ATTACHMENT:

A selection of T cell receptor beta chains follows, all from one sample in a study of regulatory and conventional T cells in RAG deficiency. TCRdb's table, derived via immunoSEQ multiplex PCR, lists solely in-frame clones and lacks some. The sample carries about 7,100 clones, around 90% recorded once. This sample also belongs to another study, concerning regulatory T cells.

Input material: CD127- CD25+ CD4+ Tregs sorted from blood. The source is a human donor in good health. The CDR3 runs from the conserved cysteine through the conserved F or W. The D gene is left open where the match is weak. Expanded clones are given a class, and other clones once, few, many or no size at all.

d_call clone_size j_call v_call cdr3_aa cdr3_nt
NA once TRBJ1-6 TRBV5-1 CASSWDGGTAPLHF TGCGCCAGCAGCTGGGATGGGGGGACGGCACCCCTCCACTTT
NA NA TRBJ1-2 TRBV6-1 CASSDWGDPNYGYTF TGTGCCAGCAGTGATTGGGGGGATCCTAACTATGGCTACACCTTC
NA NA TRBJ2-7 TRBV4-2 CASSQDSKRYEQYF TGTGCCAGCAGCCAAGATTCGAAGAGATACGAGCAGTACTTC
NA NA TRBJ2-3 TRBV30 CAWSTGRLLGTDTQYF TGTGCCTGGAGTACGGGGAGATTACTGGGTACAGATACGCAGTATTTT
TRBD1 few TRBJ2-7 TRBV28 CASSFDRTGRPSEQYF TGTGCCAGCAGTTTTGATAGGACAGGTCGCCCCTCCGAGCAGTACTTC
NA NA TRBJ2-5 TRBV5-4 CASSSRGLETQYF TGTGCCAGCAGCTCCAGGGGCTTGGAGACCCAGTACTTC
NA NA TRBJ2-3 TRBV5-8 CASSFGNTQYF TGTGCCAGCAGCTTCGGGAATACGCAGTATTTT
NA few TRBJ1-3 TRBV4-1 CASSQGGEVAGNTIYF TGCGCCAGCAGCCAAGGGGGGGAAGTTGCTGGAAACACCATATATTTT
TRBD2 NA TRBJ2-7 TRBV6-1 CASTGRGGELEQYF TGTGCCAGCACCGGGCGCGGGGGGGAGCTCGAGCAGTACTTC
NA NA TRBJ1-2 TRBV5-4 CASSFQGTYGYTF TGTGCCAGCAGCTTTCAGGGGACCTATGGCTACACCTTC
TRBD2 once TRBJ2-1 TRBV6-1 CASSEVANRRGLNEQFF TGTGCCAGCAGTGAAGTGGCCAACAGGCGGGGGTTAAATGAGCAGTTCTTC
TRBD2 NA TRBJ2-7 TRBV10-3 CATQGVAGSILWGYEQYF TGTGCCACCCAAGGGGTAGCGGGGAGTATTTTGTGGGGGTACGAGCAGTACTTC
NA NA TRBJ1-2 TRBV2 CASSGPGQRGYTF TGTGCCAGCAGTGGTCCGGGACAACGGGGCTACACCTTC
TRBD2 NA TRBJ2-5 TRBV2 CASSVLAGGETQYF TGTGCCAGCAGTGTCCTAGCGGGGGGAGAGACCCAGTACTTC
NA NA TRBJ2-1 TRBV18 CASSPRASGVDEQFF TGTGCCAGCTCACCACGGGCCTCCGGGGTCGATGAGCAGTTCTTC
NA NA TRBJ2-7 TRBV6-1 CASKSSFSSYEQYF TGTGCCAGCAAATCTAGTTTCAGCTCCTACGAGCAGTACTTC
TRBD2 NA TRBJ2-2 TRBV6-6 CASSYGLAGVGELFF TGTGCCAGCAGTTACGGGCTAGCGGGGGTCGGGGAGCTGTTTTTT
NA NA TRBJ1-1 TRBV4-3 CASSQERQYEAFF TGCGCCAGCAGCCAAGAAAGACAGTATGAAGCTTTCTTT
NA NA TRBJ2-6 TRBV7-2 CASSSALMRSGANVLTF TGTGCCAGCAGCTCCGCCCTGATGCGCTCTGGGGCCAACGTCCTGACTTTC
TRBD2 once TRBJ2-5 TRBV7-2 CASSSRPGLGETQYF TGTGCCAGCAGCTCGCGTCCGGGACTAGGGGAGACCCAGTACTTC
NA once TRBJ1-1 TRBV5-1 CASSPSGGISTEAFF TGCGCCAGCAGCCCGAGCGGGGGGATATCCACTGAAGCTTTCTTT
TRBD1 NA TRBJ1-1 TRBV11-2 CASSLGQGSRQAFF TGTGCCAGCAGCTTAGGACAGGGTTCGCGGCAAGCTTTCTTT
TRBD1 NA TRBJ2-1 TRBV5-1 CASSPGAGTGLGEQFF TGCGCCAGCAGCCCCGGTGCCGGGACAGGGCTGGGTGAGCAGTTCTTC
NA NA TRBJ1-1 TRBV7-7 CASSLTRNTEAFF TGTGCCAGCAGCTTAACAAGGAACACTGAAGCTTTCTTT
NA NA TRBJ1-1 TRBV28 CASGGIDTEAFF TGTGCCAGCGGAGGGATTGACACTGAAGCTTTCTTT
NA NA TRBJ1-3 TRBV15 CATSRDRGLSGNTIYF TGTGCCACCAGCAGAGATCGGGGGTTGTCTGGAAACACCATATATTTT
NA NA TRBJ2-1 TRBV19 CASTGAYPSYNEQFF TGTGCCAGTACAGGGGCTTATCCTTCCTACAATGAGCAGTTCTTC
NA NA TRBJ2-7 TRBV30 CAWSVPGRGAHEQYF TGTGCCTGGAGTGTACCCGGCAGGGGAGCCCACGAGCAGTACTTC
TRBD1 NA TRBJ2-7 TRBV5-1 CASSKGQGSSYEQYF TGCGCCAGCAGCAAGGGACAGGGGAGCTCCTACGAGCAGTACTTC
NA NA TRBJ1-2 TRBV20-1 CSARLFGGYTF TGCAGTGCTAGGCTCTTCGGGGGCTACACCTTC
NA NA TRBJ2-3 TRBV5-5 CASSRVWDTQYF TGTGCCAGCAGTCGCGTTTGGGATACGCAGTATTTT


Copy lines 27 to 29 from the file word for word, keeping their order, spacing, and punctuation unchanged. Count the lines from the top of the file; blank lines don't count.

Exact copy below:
NA NA TRBJ1-1 TRBV7-7 CASSLTRNTEAFF TGTGCCAGCAGCTTAACAAGGAACACTGAAGCTTTCTTT
NA NA TRBJ1-1 TRBV28 CASGGIDTEAFF TGTGCCAGCGGAGGGATTGACACTGAAGCTTTCTTT
NA NA TRBJ1-3 TRBV15 CATSRDRGLSGNTIYF TGTGCCACCAGCAGAGATCGGGGGTTGTCTGGAAACACCATATATTTT